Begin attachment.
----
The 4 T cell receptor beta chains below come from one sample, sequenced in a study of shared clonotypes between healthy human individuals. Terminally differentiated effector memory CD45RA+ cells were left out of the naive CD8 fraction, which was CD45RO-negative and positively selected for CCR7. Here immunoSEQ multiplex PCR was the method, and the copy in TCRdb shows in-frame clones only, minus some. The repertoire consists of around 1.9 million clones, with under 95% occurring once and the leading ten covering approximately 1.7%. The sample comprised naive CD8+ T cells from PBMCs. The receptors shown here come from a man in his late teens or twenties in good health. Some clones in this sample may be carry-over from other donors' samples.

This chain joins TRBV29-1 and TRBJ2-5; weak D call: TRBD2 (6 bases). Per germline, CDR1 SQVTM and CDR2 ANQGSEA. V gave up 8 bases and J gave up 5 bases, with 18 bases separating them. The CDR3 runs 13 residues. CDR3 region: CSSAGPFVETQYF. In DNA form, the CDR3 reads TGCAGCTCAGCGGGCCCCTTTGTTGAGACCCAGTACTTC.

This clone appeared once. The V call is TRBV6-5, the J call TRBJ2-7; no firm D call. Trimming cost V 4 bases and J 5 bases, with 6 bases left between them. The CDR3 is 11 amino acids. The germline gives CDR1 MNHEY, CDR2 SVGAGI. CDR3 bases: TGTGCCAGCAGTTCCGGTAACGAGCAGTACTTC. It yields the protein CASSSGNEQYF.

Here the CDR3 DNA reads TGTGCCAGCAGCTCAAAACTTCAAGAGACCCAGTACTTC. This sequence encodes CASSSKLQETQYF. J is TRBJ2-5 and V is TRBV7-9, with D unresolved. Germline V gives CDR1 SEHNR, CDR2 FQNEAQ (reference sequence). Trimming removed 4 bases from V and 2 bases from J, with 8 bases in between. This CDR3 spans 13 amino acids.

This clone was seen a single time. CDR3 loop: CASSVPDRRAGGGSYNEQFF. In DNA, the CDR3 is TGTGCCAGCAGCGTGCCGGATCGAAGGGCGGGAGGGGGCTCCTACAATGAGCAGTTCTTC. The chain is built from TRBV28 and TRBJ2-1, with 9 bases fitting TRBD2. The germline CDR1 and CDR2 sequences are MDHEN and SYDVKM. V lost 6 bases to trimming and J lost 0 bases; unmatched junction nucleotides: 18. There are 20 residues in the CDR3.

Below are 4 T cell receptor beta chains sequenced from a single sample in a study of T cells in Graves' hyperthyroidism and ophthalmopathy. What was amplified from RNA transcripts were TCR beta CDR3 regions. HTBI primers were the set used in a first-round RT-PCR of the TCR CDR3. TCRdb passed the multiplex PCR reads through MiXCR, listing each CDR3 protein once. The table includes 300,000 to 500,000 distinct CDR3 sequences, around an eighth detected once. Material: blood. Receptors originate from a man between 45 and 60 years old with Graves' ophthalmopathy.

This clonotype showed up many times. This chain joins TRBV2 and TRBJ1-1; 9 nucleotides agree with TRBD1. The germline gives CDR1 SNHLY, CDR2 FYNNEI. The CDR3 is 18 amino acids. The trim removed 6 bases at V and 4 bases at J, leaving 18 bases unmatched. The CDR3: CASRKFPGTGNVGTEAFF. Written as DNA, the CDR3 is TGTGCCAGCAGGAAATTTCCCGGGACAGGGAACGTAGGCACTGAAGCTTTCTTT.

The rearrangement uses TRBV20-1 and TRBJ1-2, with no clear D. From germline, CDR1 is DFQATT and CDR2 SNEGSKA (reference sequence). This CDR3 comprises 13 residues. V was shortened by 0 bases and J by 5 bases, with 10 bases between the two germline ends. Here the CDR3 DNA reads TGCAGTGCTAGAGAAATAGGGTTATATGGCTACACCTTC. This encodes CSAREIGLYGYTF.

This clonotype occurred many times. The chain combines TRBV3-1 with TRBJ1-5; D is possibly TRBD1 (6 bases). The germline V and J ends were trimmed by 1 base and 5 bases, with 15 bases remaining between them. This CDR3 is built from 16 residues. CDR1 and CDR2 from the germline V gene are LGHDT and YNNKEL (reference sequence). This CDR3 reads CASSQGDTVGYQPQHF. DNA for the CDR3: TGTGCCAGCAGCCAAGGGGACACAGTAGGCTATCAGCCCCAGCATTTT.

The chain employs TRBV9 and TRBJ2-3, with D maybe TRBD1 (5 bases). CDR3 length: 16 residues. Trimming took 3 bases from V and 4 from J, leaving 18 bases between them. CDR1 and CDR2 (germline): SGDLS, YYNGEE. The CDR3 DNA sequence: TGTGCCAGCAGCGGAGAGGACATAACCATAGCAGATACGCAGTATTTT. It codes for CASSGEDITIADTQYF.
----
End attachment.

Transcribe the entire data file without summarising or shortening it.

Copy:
The 4 T cell receptor beta chains below come from one sample, sequenced in a study of shared clonotypes between healthy human individuals. Terminally differentiated effector memory CD45RA+ cells were left out of the naive CD8 fraction, which was CD45RO-negative and positively selected for CCR7. Here immunoSEQ multiplex PCR was the method, and the copy in TCRdb shows in-frame clones only, minus some. The repertoire consists of around 1.9 million clones, with under 95% occurring once and the leading ten covering approximately 1.7%. The sample comprised naive CD8+ T cells from PBMCs. The receptors shown here come from a man in his late teens or twenties in good health. Some clones in this sample may be carry-over from other donors' samples.

This chain joins TRBV29-1 and TRBJ2-5; weak D call: TRBD2 (6 bases). Per germline, CDR1 SQVTM and CDR2 ANQGSEA. V gave up 8 bases and J gave up 5 bases, with 18 bases separating them. The CDR3 runs 13 residues. CDR3 region: CSSAGPFVETQYF. In DNA form, the CDR3 reads TGCAGCTCAGCGGGCCCCTTTGTTGAGACCCAGTACTTC.

This clone appeared once. The V call is TRBV6-5, the J call TRBJ2-7; no firm D call. Trimming cost V 4 bases and J 5 bases, with 6 bases left between them. The CDR3 is 11 amino acids. The germline gives CDR1 MNHEY, CDR2 SVGAGI. CDR3 bases: TGTGCCAGCAGTTCCGGTAACGAGCAGTACTTC. It yields the protein CASSSGNEQYF.

Here the CDR3 DNA reads TGTGCCAGCAGCTCAAAACTTCAAGAGACCCAGTACTTC. This sequence encodes CASSSKLQETQYF. J is TRBJ2-5 and V is TRBV7-9, with D unresolved. Germline V gives CDR1 SEHNR, CDR2 FQNEAQ (reference sequence). Trimming removed 4 bases from V and 2 bases from J, with 8 bases in between. This CDR3 spans 13 amino acids.

This clone was seen a single time. CDR3 loop: CASSVPDRRAGGGSYNEQFF. In DNA, the CDR3 is TGTGCCAGCAGCGTGCCGGATCGAAGGGCGGGAGGGGGCTCCTACAATGAGCAGTTCTTC. The chain is built from TRBV28 and TRBJ2-1, with 9 bases fitting TRBD2. The germline CDR1 and CDR2 sequences are MDHEN and SYDVKM. V lost 6 bases to trimming and J lost 0 bases; unmatched junction nucleotides: 18. There are 20 residues in the CDR3.

Below are 4 T cell receptor beta chains sequenced from a single sample in a study of T cells in Graves' hyperthyroidism and ophthalmopathy. What was amplified from RNA transcripts were TCR beta CDR3 regions. HTBI primers were the set used in a first-round RT-PCR of the TCR CDR3. TCRdb passed the multiplex PCR reads through MiXCR, listing each CDR3 protein once. The table includes 300,000 to 500,000 distinct CDR3 sequences, around an eighth detected once. Material: blood. Receptors originate from a man between 45 and 60 years old with Graves' ophthalmopathy.

This clonotype showed up many times. This chain joins TRBV2 and TRBJ1-1; 9 nucleotides agree with TRBD1. The germline gives CDR1 SNHLY, CDR2 FYNNEI. The CDR3 is 18 amino acids. The trim removed 6 bases at V and 4 bases at J, leaving 18 bases unmatched. The CDR3: CASRKFPGTGNVGTEAFF. Written as DNA, the CDR3 is TGTGCCAGCAGGAAATTTCCCGGGACAGGGAACGTAGGCACTGAAGCTTTCTTT.

The rearrangement uses TRBV20-1 and TRBJ1-2, with no clear D. From germline, CDR1 is DFQATT and CDR2 SNEGSKA (reference sequence). This CDR3 comprises 13 residues. V was shortened by 0 bases and J by 5 bases, with 10 bases between the two germline ends. Here the CDR3 DNA reads TGCAGTGCTAGAGAAATAGGGTTATATGGCTACACCTTC. This encodes CSAREIGLYGYTF.

This clonotype occurred many times. The chain combines TRBV3-1 with TRBJ1-5; D is possibly TRBD1 (6 bases). The germline V and J ends were trimmed by 1 base and 5 bases, with 15 bases remaining between them. This CDR3 is built from 16 residues. CDR1 and CDR2 from the germline V gene are LGHDT and YNNKEL (reference sequence). This CDR3 reads CASSQGDTVGYQPQHF. DNA for the CDR3: TGTGCCAGCAGCCAAGGGGACACAGTAGGCTATCAGCCCCAGCATTTT.

The chain employs TRBV9 and TRBJ2-3, with D maybe TRBD1 (5 bases). CDR3 length: 16 residues. Trimming took 3 bases from V and 4 from J, leaving 18 bases between them. CDR1 and CDR2 (germline): SGDLS, YYNGEE. The CDR3 DNA sequence: TGTGCCAGCAGCGGAGAGGACATAACCATAGCAGATACGCAGTATTTT. It codes for CASSGEDITIADTQYF.